“Unless one’s heart embraces a simpler lifestyle, it will not be sustainable.” So writes Chuck Hoskin in “Sustainable Simplification” (p. 8) in this issue. The sentiment is timely as the Mighty Wurlitzer of the “Christmas season” thrums to life and fills our culture with the siren song of consumerism.
Within the North American society with which I am most familiar, we have precious few contemporary examples of what it means to gain true simplicity. I yearn for the fire‐tried clarity of early Friends, yet I find that in so many ways, the circumstances of my life and my responsibilities leave little room for acts of sacrifice that are more than merely symbolic. What a gift, then, are the stories our editors have collected for readers this month.
In “Choice Poverty” (p. 6), frequent Friends Journal contributor Seres Kyrie (“Quakers and Unschooling,” FJ Apr., and “An Obligation of Peace within a Play of Power,” FJ Nov. 2011) speaks frankly of her family’s decision to live as minimally and deliberately as possible and describes what that has meant for her spirit. She finds a deeper peace and deeper gratitude even as the pipes freeze below her Wisconsin floors and prays “that the modest income I do accrue covers only the necessities, and does not distract me from that which is real, without price, and transcendent.”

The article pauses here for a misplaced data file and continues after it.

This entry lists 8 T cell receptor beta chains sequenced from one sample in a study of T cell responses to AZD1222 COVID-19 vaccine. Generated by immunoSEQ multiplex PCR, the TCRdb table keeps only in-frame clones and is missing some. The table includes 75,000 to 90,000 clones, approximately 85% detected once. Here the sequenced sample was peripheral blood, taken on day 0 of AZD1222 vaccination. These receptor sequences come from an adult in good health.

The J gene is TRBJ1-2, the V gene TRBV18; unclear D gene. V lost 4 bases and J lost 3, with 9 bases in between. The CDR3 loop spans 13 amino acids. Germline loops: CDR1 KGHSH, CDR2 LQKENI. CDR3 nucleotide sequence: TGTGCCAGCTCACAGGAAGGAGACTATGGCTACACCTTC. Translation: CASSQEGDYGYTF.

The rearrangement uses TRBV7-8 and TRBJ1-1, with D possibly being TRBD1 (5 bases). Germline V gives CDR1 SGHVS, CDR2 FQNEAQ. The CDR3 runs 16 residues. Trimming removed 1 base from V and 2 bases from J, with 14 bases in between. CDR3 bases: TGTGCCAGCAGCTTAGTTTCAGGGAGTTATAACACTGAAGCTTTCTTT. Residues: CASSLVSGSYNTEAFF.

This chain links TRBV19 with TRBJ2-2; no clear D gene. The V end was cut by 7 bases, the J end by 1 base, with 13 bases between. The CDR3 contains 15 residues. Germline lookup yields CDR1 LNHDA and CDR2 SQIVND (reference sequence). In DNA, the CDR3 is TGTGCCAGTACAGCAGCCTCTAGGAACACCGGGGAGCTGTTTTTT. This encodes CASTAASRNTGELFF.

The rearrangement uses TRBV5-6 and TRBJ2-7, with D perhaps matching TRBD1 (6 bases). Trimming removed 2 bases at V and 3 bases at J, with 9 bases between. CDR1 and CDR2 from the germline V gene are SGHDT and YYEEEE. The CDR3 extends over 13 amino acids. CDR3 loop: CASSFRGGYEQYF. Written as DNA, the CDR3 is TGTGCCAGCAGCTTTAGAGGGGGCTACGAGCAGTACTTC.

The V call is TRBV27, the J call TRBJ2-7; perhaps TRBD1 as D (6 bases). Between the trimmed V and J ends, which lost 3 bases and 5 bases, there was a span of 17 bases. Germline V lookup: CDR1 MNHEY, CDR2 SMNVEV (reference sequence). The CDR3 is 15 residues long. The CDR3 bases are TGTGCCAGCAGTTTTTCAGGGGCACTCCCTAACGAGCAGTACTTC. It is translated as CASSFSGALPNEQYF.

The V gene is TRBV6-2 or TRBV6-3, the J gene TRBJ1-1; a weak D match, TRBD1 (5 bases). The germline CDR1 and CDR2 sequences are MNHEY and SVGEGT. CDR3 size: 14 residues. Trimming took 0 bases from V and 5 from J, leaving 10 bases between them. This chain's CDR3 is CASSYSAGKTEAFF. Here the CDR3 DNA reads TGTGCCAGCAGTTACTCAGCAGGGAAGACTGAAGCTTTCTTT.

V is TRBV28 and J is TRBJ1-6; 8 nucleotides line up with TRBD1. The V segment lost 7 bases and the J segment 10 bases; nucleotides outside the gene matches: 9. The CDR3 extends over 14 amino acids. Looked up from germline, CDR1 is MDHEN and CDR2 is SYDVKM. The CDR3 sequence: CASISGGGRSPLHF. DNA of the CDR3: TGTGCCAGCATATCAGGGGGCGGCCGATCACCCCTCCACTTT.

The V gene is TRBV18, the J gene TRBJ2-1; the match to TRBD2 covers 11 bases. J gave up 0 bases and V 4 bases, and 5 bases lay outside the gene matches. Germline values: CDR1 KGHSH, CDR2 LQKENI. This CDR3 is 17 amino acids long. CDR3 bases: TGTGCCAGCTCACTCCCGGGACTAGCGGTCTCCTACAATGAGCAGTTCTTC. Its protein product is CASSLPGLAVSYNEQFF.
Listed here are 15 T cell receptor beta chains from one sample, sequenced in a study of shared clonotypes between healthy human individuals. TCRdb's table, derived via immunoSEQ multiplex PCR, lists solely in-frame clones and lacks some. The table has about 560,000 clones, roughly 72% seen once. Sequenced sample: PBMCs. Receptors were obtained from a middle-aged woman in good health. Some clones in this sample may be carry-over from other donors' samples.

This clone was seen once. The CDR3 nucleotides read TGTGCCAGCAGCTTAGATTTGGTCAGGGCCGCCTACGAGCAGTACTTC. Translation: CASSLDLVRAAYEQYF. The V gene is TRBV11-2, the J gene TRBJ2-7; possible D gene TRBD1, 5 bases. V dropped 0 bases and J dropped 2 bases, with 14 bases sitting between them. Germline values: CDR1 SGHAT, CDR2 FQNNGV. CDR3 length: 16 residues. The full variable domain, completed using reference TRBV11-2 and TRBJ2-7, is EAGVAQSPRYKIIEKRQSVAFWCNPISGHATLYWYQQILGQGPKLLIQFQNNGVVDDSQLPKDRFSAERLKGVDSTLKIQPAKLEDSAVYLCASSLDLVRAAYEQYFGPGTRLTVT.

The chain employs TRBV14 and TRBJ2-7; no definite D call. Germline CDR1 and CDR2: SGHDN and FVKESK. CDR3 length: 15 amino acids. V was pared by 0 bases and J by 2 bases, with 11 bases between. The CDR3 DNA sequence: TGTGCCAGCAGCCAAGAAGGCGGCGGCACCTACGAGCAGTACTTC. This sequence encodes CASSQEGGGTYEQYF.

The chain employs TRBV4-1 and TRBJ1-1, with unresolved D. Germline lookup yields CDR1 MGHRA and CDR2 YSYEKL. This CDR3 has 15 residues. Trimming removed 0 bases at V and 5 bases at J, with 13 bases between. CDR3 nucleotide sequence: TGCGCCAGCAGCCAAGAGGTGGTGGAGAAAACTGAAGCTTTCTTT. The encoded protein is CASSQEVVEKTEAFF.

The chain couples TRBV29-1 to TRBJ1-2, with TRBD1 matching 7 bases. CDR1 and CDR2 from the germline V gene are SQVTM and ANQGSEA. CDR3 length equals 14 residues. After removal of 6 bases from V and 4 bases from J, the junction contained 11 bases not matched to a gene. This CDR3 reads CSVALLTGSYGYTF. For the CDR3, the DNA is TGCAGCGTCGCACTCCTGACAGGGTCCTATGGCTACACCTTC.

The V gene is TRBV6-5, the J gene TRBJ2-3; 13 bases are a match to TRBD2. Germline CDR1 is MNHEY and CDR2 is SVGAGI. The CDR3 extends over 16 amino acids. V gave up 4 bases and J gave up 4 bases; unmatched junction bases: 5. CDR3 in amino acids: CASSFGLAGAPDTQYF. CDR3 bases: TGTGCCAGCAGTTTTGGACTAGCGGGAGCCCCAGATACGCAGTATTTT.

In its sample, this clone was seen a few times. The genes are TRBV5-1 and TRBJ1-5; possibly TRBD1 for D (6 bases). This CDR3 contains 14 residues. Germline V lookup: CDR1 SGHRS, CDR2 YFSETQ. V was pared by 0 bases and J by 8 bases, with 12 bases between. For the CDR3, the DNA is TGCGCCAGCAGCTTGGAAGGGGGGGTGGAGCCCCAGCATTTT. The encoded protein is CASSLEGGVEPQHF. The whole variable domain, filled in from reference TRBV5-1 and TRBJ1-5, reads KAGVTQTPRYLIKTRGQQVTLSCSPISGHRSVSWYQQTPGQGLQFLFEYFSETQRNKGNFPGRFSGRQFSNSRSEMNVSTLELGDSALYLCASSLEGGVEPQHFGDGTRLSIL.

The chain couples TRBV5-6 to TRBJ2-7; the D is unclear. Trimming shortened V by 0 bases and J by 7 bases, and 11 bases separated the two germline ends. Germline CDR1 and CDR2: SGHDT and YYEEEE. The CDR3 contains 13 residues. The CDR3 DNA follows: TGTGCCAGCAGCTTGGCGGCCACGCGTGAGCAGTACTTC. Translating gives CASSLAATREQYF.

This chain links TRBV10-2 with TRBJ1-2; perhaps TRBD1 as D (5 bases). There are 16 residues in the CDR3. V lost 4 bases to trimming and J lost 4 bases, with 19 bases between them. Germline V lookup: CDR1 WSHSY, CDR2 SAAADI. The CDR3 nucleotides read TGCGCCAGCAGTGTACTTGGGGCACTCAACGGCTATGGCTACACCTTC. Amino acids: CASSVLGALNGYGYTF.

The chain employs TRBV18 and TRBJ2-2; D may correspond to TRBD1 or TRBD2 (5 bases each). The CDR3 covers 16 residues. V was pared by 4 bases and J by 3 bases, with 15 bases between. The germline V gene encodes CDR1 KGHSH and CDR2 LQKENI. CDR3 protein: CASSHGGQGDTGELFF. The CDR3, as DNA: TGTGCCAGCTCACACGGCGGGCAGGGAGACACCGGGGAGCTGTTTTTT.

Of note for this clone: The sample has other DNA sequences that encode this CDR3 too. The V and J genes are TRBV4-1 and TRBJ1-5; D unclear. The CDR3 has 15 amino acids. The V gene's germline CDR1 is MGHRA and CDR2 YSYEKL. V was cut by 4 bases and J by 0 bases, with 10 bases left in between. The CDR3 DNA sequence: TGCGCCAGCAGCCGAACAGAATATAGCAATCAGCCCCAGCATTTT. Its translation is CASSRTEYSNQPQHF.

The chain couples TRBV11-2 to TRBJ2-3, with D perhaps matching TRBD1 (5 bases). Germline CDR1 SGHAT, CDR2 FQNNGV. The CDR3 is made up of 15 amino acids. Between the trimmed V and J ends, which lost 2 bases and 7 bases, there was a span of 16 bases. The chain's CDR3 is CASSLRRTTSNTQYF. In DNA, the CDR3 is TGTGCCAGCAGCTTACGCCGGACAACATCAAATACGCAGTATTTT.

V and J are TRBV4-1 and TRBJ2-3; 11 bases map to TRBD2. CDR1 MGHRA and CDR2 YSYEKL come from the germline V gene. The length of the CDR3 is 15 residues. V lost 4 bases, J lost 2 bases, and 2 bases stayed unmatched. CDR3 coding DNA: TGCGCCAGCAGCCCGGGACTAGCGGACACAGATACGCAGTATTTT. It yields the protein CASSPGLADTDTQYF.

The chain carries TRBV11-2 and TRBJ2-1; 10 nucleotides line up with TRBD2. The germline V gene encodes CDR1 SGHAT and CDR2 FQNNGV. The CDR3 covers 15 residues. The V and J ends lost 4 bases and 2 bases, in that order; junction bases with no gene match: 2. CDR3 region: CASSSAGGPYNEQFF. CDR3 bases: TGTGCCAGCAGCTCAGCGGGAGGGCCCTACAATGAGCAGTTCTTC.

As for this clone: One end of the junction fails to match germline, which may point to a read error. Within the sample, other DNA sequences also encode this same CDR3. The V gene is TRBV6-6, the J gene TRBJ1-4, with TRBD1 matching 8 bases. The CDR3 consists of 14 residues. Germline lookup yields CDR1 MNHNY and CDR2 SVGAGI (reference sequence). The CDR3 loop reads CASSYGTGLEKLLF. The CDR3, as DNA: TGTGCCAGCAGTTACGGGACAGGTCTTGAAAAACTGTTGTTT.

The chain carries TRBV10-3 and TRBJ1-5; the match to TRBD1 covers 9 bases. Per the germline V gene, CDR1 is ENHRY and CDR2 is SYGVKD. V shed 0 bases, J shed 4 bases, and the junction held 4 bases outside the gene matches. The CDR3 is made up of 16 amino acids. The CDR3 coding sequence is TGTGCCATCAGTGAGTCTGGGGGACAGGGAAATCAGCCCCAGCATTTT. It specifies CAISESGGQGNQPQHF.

In Hoskin’s measurement, Jesus “embraced voluntary poverty because he knew it to be the best sustenance for a healthy soul. When something is best, it’s no sacrifice to embrace it, and no ‘shoulds’ are needed to prompt us to the task.”
We have in Friends Kyrie and Hoskin examples of the spiritual possibilities that can emerge when one chooses to live on less than $25,000 a year. There is much to learn from these souls. I have also encountered Friends who have found work both spirit‐filling and full of monetary reward, Friends who become philanthropists of the first order and enable greater justice and peace through their voluntary donations. In my role as a nonprofit administrator, I can say that these souls are a great blessing as well! Most of us, I imagine, find ourselves somewhere in the great in‐between.
What can I subtract from my life to become closer to God, closer to living as Jesus taught? What have I been given or have I earned that would be put to greater use by another? Can my heart work and my professional work come into alignment, for the betterment of not only my life, but also those around me? The paths trod by Friends toward the Truth are many. The season the world calls Christmastime and the symbolic recycling of our calendar can give us occasion to consider these queries and give thanks for the opportunity we have to do so with the support of a community united in the belief that there is that of God in every person. For all of us who labor in producing and sharing Friends Journal with the world, I am grateful to you for being a part of that community.
Yours in peace,